Missouri Town Decides to Keep 'Savages' Mascot, Ditch Logo

Apr 14, 2021

Leaders of a nearly all-white northwest Missouri school district have narrowly voted to keep the high school’s “Savages” nickname but will phase out the use of Native American imagery.

The Maryville Daily Forum reports that the Savannah R-3 Board of Education’s 4-3 vote on Tuesday night came after months of dueling petitions and heated debates.

Activists, including those that originally petitioned the board last summer to change the mascot, hoped to have the name and image eradicated.

St. Louis County Council: No Confidence in Police Chief

Apr 14, 2021

The St. Louis County Council in a split vote has declared it has no confidence in county Police Chief Mary Barton.

The St. Louis Post-Dispatch reports that the council's 4-3 vote Tuesday fell along party lines.

The nonbinding resolution condemned Barton’s leadership, saying the chief was incapable of leading the St. Louis County Police Department “in the right direction.”

Tourist Town of Branson Repeals Mask Mandate Early

Apr 14, 2021

The Missouri tourist town of Branson is ditching its mask mandate early after electing a new mayor who ran on platform that called for doing away with it.

Newly elected Mayor Larry Milton said that the “city heard your voices loud and clear" after the Board of Alderman voted 6-0 on Tuesday night to repeal the public masking ordinance effective Friday.

The ordinance was first enacted July 31 after extensive discussion amid rising COVID-19 case counts.

While it may be new to our area, the concept of a 'human library' actually started more than 20 years in Denmark. This Sunday's event, DBRL's third, in-studio guest LAUREN WILLIAMS says LUCIA OERTER, who joins us via phone, will be talking about her life as a female pastor: "people will either tell me everything they've done in their life that's not so good or they will totally not talk to me." April 14, 2021

Here's a roundup of headlines from the region, including: 


Missouri has joined other states in suspending the use of Johnson & Johnson’s COVID-19 vaccine while federal agencies look into six cases in which women who received the single-dose drug developed blood clots.

After years of debate, Kansas City will have a street named for Martin Luther King Jr.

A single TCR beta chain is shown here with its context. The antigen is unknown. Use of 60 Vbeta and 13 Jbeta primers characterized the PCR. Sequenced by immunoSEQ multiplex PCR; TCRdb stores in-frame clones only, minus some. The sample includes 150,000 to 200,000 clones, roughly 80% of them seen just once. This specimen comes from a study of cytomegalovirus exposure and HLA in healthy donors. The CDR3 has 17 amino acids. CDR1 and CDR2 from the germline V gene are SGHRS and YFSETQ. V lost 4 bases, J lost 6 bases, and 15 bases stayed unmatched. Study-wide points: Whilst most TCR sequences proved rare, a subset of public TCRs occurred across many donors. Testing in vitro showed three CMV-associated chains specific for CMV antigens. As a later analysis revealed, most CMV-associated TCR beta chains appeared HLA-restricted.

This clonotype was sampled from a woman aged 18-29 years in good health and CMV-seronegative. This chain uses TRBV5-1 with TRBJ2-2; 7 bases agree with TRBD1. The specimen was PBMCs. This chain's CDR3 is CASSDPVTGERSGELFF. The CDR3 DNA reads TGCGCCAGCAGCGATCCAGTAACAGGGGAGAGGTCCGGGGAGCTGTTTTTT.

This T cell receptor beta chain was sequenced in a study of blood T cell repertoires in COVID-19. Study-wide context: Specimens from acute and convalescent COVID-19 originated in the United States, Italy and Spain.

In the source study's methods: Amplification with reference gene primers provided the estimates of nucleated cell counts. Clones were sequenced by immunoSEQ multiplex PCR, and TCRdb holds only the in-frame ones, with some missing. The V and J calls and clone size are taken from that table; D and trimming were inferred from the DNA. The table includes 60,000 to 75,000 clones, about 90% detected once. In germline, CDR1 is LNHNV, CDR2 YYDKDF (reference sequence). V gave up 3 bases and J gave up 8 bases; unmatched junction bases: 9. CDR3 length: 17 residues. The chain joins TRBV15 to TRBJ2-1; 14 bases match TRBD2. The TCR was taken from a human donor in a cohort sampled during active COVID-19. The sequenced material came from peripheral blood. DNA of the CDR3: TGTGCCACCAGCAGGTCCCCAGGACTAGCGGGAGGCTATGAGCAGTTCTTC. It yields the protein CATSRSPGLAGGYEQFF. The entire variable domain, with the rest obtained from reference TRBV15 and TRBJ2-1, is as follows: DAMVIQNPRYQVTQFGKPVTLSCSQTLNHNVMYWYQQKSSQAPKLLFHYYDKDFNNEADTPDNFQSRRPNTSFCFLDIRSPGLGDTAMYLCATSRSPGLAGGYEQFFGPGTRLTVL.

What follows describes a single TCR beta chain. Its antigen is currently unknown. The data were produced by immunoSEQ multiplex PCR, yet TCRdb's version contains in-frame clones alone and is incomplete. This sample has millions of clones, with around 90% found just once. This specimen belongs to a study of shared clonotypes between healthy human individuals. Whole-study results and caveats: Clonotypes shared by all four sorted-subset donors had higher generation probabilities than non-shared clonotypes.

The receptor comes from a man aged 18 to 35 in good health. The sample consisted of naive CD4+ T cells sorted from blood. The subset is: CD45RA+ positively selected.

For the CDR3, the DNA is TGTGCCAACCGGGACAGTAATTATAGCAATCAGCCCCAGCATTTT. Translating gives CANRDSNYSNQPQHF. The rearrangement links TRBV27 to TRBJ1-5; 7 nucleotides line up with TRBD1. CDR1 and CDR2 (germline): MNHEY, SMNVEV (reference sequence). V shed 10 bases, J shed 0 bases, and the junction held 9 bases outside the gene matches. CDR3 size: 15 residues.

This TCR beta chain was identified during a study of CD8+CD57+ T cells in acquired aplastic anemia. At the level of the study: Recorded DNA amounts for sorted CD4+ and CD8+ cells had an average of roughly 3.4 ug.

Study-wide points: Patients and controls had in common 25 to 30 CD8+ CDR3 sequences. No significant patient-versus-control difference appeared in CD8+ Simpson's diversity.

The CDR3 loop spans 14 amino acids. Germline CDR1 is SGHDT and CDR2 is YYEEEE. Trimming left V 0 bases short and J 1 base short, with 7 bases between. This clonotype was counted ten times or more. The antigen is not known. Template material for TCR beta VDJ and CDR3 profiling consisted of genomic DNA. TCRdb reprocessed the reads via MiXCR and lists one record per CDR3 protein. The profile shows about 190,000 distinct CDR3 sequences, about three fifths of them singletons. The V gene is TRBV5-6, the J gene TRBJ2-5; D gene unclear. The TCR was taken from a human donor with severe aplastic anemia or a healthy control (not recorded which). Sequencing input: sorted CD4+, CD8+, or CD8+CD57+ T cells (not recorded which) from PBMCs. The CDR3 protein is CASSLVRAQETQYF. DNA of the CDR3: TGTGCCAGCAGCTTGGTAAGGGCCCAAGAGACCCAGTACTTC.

The city's parks and recreation board on Tuesday approved a proposal to rename a 5-mile route along thoroughfares that run east to west after the civil rights icon. City officials and civil rights activists celebrated the decision and vowed that the move was just the first step in larger plans to honor King, and to help foster racial unity in the city.

This week on Discover Nature, while enjoying spring in Missouri, keep a watchful eye to the ground for snakes leaving their winter dens.

   

The eastern copperhead is the most common of Missouri’s five species of venomous snakes. Its color varies from grayish brown to pinkish tan, with distinctive hourglass-shaped crossbands on its back. 

All eyes are on Minnesota, where a police officer killed another Black motorist just minutes away from the courthouse where Derek Chauvin stands trial in the death of George Floyd. Also, the suspension of the Johnson & Johnson vaccine, and the extensive coverage of the death of Prince Philip.

There are only four performances left to see Capital City Productions' musical adaptation of the classic Disney film, 'Freaky Friday'. Director SARAH SICHT promises plenty of laughs and a great meal from Argyle Catering! Also, DAYNA GLANZ is back with more good information about the benefits of OsteoStrong, a non-pharmaceutical approach to improving bone health. (3:59) April 13, 2021

Commentary: Trump Explained (Continued)

Apr 13, 2021

I continue to think about the initial and enduring appeal of Donald Trump the man.  I’m also interested in Trump the movement, which is basically an outlet for some people’s authoritarian and/or racist streaks, but that’s for another time.

I was raised and remain a Christian.  I was not raised evangelical, so I can’t pretend to understand why more than 80 percent of evangelicals voted for Trump in 2016 and 2020.  I have close relatives who are evangelical and Trump supporters, and I formulate theories based more on what they do not say about Trump than what they do say.


Moberly Non-Profit Brings Heart, Hope to World of Equine Adoption

Apr 13, 2021
Jozie Crouch / KBIA

Sherri Crider’s young grandchildren jump off a nearby playground set and stumble over each other’s feet to greet us as we walk towards Guardian Oaks Farm. They are able to get back up and seem okay as Crider rushes in a perpendicular direction to go assist a horse about 30 yards away, that is laying on its side, unable to stand.

Sherri Crider sees herself not only as a mother or grandmother, but as a guardian to her farm’s horses. Crider runs Guardian Oaks Farm, a 501(c) non-profit organization which takes in animals that are either neglected or abandoned, or headed for slaughter.

Here's a roundup of regional headlines from the KBIA Newsroom, including:


The Missouri House has voted to ban private businesses from requiring proof of vaccination from either employees or customers.

House lawmakers voted 88-56 Monday to tack the provision on another bill. There appears to be widespread opposition in the Republican-led Legislature to preemptively ban so-called vaccine passports. Vaccine passports are documentation that shows travelers have been vaccinated against COVID-19.

Afternoon Newscasts for April 12, 2021

Apr 12, 2021

Here's a roundup of regional headlines from the KBIA Newsroom, including: